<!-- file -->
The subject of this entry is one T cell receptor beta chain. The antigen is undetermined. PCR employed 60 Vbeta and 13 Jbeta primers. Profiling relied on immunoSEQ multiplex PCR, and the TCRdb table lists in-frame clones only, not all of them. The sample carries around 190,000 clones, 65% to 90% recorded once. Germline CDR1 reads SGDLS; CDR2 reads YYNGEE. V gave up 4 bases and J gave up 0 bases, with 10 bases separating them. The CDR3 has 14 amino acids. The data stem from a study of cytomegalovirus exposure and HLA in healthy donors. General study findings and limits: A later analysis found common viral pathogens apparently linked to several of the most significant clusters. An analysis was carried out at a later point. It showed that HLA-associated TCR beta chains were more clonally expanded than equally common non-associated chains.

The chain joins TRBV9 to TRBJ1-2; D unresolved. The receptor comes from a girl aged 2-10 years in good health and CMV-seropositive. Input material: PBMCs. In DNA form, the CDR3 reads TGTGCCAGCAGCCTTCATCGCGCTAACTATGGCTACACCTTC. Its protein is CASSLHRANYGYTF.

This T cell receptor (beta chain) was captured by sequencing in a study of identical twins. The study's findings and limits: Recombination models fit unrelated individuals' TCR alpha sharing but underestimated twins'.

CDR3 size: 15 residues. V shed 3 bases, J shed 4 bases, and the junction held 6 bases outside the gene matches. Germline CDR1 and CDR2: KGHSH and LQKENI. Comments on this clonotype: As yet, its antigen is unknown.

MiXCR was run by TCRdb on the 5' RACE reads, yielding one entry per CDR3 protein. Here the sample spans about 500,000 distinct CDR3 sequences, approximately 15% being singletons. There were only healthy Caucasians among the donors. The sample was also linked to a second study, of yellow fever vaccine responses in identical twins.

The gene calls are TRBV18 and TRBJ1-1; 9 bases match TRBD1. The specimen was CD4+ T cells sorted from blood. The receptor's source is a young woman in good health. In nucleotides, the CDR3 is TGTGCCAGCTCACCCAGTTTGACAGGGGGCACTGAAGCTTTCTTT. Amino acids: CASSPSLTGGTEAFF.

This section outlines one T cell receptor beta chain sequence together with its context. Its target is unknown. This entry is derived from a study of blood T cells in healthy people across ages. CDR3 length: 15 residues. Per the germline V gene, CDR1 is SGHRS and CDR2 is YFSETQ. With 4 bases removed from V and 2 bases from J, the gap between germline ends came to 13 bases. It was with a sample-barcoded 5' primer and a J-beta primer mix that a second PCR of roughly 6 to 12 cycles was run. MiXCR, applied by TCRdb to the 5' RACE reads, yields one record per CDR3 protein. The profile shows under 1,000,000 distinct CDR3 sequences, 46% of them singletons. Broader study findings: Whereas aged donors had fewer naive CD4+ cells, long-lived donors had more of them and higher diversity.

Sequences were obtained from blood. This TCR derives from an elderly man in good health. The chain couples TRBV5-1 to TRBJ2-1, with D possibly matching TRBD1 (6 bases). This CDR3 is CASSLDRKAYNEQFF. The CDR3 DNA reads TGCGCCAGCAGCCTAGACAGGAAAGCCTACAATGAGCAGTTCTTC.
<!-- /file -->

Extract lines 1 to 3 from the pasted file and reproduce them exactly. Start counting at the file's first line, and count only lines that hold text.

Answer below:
The subject of this entry is one T cell receptor beta chain. The antigen is undetermined. PCR employed 60 Vbeta and 13 Jbeta primers. Profiling relied on immunoSEQ multiplex PCR, and the TCRdb table lists in-frame clones only, not all of them. The sample carries around 190,000 clones, 65% to 90% recorded once. Germline CDR1 reads SGDLS; CDR2 reads YYNGEE. V gave up 4 bases and J gave up 0 bases, with 10 bases separating them. The CDR3 has 14 amino acids. The data stem from a study of cytomegalovirus exposure and HLA in healthy donors. General study findings and limits: A later analysis found common viral pathogens apparently linked to several of the most significant clusters. An analysis was carried out at a later point. It showed that HLA-associated TCR beta chains were more clonally expanded than equally common non-associated chains.

The chain joins TRBV9 to TRBJ1-2; D unresolved. The receptor comes from a girl aged 2-10 years in good health and CMV-seropositive. Input material: PBMCs. In DNA form, the CDR3 reads TGTGCCAGCAGCCTTCATCGCGCTAACTATGGCTACACCTTC. Its protein is CASSLHRANYGYTF.

This T cell receptor (beta chain) was captured by sequencing in a study of identical twins. The study's findings and limits: Recombination models fit unrelated individuals' TCR alpha sharing but underestimated twins'.